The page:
First Time Skier (Long Time Listener)
What is it like, you may well ask, going skiing for the first time in your life at the ripe age of 43? I’m going to go ahead and assume that you, like most people, have skied in your life, and that you probably started at a young age. I’m honestly not sure why I never have. It just wasn’t something my family did, even though I grew up in California where, even though we lived on the coast where there’s no snow, EVERYBODY skied. If you live in Northern California, you go to Tahoe, and if you’re in Southern California, it’s Big Bear, and you take off school for a week and ski and then you come back to school with that reverse raccoon face sunburn from wearing sunglasses and no sunscreen, because no one wore sunscreen back then, and furthermore, we had metal jungle gyms underneath which was maybe an inch or so of dirt or sand but was more often just plain old concrete and not every damn kid was allergic to peanuts and even though we had video games we actually got out and played and got exercise and were not dangerously obese and oh my God I never thought I’d say this but what the hell is with kids today?
Anyway. I digress. Back to skiing. I was fortunate enough that, on the weekend I chose to go skiing for the first time ever, Lori’s cousin, Ian, happed to be in town. To call Ian an outdoorsy, adventure-type guy would be like calling the pope mildly Catholic. Not only does Ian not own a TV, I think he’s uncomfortable with the very notion of a roof. He and his wife travel the world kayaking, camping, hang-gliding, hiking, and yes, skiing. So Ian was there to help me (and Lori, who had also never been on skis before) get the hang of having two giant planks attached to your feet and falling, in a semi-controlled fashion, down a hill.
And fall, I did. Wow, did I fall. After renting and assembling all our gear, we started out on the bunny slope, which is meant to be a mild incline on which you’re supposed to be able to practice and get your footing. I did not find the incline all that mild, and additionally, the slope had four giant poles smack in the middle of it that someone had wrapped about a half-inch of bubble-wrap around, maybe as an afterthought. Not confidence inducing. I mean, you’re not going to get up enough speed to Sonny Bono yourself (too soon?), but it sure as hell would hurt, and why did they put the practice slope in the middle of these giant poles? This, of course, was all I could think about as I headed down the hill: avoid the poles. Since you, gentle reader, have skied before, you know this, but it’s not hard to get up some speed on skis. What’s hard, at first, anyway, is steering and stopping. Because I’m somewhat foolhardy, and, oh, I forgot to mention that I have cross country skied before, I thought the principles would be basically the same but Oh My God They Are Not.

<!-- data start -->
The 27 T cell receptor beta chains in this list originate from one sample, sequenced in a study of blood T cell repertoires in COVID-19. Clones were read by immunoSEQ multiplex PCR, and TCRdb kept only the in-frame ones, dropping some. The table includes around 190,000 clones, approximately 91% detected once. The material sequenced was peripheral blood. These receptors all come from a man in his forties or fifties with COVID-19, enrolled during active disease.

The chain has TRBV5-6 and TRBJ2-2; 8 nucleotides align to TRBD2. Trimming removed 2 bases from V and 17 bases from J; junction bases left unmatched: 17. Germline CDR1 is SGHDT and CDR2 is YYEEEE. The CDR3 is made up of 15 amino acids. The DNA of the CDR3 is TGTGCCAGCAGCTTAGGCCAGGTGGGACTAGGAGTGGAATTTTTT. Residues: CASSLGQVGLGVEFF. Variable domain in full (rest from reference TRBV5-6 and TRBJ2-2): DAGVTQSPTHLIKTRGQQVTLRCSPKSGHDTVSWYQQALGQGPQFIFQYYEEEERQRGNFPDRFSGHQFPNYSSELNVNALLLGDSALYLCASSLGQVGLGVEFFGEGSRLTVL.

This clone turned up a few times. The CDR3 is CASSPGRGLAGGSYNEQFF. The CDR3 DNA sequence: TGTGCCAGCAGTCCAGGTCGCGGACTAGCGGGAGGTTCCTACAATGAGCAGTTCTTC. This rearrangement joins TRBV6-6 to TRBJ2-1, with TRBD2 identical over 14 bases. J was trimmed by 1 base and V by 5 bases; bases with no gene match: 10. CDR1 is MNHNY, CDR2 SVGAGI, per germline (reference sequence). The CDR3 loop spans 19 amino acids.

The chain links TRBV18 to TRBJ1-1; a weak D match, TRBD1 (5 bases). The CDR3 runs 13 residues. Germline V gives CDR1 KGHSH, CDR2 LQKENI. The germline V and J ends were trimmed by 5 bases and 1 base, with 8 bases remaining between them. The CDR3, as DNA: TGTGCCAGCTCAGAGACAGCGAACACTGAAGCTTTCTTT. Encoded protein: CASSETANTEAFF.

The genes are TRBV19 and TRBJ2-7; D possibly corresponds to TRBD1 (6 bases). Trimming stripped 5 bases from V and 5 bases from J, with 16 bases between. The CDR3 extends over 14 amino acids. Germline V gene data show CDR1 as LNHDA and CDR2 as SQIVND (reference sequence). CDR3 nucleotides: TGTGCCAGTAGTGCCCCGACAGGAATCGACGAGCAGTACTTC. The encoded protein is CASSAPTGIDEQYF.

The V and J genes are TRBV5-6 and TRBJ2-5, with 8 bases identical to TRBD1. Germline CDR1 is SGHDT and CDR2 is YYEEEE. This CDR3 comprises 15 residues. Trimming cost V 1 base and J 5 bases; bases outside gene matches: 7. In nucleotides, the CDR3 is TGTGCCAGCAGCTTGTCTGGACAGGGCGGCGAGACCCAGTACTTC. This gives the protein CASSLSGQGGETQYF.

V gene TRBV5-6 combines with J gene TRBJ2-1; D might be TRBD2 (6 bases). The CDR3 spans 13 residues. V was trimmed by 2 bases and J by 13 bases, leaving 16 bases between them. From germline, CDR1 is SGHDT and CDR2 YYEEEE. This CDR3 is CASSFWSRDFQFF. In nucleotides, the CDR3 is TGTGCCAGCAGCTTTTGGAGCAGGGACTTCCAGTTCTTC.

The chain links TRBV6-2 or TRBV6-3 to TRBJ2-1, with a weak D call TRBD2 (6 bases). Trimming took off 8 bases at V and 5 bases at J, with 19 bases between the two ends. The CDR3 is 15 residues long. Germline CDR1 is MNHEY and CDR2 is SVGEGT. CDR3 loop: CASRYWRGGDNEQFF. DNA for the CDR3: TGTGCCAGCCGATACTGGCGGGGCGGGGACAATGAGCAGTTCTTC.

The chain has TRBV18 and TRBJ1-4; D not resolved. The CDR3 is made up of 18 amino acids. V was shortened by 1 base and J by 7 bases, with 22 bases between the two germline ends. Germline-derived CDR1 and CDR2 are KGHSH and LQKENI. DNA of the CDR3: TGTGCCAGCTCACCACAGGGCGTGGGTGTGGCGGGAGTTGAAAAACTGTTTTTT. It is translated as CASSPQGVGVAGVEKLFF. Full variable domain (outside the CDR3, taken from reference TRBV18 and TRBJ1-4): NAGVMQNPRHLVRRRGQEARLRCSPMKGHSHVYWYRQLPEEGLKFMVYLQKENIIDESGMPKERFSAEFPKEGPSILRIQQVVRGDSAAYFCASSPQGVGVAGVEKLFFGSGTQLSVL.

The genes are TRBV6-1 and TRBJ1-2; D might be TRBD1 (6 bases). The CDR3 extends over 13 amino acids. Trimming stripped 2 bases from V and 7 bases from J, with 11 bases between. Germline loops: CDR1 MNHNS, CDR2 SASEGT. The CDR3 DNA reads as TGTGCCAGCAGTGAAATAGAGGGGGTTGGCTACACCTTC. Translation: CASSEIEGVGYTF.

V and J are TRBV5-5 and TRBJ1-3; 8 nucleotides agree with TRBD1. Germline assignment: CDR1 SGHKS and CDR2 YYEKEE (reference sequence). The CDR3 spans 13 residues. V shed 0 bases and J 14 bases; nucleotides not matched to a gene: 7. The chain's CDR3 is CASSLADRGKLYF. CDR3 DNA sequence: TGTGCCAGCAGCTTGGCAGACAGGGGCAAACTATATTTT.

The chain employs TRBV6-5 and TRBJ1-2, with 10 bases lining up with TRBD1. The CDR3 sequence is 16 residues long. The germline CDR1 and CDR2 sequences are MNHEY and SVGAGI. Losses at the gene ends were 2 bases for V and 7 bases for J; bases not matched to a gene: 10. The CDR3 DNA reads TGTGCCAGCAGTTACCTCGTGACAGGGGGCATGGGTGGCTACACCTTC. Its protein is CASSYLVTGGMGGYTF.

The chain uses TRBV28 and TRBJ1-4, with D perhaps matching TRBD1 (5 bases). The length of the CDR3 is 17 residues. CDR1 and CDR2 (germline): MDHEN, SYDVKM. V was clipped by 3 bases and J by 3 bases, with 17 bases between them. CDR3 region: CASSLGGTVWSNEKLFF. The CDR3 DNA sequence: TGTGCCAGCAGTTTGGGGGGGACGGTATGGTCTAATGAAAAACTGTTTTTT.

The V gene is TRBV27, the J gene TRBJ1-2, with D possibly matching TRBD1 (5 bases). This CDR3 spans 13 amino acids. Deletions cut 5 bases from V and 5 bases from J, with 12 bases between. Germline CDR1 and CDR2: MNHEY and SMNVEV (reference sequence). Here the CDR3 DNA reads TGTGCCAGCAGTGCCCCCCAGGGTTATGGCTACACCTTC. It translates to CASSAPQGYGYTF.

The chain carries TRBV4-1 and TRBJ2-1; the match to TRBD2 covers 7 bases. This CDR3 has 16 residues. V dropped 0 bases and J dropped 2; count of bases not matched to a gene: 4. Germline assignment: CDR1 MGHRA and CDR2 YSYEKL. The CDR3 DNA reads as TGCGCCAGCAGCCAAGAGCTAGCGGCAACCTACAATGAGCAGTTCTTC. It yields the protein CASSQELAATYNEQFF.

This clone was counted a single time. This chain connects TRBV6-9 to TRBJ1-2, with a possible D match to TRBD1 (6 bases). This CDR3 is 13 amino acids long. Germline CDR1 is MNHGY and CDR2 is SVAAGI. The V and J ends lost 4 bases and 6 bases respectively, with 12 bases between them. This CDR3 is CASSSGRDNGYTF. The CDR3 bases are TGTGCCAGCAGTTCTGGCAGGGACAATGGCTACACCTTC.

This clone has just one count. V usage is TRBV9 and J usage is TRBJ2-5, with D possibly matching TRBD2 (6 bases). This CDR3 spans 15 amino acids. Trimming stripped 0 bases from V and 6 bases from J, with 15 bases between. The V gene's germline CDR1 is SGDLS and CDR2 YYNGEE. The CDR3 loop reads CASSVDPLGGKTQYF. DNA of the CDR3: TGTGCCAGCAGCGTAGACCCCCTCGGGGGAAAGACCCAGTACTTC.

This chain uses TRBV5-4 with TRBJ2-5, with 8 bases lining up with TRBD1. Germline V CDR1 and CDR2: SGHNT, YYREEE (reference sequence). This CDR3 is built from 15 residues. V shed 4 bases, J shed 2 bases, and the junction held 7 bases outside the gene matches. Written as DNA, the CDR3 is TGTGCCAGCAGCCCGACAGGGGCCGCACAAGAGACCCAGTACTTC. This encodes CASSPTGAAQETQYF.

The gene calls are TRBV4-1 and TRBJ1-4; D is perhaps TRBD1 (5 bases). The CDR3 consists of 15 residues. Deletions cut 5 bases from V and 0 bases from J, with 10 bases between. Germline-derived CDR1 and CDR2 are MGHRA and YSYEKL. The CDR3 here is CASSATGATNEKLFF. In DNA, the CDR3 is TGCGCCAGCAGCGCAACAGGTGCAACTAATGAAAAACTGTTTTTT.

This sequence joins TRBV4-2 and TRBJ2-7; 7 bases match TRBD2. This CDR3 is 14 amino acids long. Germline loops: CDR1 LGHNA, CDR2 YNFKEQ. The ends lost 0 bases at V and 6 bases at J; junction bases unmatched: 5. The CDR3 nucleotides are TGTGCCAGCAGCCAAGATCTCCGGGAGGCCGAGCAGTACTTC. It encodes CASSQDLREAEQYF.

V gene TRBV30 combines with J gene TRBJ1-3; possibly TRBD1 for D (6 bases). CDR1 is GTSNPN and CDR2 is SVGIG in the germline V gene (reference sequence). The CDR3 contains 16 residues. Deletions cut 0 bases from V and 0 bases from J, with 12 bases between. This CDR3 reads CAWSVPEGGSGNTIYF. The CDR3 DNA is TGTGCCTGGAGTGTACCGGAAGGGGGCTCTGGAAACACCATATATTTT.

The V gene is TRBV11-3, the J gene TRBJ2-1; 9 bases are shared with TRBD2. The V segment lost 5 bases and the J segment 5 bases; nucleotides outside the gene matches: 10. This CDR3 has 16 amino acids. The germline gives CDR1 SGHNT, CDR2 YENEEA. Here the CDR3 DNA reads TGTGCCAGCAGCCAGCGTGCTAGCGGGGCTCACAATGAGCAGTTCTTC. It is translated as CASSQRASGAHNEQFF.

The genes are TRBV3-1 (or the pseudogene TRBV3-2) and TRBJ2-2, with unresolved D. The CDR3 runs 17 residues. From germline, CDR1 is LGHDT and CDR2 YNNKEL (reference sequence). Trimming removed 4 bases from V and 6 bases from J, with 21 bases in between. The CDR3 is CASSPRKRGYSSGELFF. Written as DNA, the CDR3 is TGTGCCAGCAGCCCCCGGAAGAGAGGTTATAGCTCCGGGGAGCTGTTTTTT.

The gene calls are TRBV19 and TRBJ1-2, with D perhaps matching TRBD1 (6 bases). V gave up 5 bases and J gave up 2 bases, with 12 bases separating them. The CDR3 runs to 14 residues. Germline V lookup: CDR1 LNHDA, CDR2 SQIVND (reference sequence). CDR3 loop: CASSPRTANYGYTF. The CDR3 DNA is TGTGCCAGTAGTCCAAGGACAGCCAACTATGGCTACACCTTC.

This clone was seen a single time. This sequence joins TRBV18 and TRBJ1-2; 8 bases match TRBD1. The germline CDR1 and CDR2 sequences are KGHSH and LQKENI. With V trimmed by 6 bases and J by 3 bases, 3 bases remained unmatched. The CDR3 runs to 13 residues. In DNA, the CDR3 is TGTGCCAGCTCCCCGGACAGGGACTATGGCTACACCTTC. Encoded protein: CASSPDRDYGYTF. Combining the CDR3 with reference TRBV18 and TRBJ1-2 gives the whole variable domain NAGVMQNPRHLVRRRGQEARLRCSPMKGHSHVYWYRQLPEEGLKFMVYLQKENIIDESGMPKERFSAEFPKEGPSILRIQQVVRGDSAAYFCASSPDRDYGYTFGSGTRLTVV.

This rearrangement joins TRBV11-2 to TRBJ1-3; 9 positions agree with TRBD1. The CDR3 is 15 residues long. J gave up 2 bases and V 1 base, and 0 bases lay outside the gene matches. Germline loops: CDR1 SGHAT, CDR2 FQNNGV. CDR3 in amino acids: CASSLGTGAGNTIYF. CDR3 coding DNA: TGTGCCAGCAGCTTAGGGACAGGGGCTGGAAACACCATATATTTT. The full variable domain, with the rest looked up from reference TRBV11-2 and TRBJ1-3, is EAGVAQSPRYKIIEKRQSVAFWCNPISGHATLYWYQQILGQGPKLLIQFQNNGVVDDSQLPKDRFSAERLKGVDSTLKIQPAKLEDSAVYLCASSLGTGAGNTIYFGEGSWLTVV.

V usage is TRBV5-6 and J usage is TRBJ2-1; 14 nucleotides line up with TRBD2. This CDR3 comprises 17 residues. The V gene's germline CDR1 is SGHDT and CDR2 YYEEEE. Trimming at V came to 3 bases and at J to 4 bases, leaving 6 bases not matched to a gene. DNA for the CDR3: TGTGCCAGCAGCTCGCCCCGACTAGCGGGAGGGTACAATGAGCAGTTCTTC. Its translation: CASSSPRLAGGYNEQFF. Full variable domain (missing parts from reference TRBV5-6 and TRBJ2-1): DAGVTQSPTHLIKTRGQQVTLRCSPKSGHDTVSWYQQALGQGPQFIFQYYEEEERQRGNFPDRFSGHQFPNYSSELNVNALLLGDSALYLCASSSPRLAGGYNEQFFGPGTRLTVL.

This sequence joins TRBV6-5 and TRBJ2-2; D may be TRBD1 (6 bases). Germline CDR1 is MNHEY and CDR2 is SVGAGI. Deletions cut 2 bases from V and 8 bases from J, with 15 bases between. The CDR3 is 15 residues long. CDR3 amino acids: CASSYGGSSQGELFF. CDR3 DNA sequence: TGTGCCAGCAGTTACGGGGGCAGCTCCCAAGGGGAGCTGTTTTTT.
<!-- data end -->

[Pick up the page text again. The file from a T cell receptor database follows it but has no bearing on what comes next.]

“Lean on your downhill foot,” I would hear Ian shouting behind me and I went careening down the hill straight toward a pole. I would think about trying to lean on my downhill foot for about a second and when my brain couldn’t work that out, I hit the ice. And it pretty much was ice, as there’s been hardly any snow at all and what was there to ski on was man-made and compacted as hell and you could see brown patches of dirt through it. What I’m trying to say is, it’s not like wiping out in powder. That shit hurts.
Meanwhile, my wife, who, despite never having been on skis before, took to it like a fish to water because she used to ice skate as a kid. While I’m doing face plant after face plant, Lori is taking the slaloms already like she’s goddamn Lindsay Vonn. Additionally, there are kids, little kids, zooming past me, skiing backwards, executing jumps, aerials, the whole nine. After about an hour of this, I was ready to quit. I honestly was. I was, like, okay, I said I would ski, I have skied, it hasn’t gone that well, but I did it and I’m sore and I want to go home and get back to something that I do well so that I can feel less like a tool. And then… something clicked. Ian’s instruction about putting the weight on your downhill foot and lifting up your uphill foot started to make sense. I made it down to the bottom without wiping out. Then I did it again. And then again. And as Ian went off to hit the black diamond runs, Lori and I skied the bunny slope over and over, and over and over, I didn’t crash.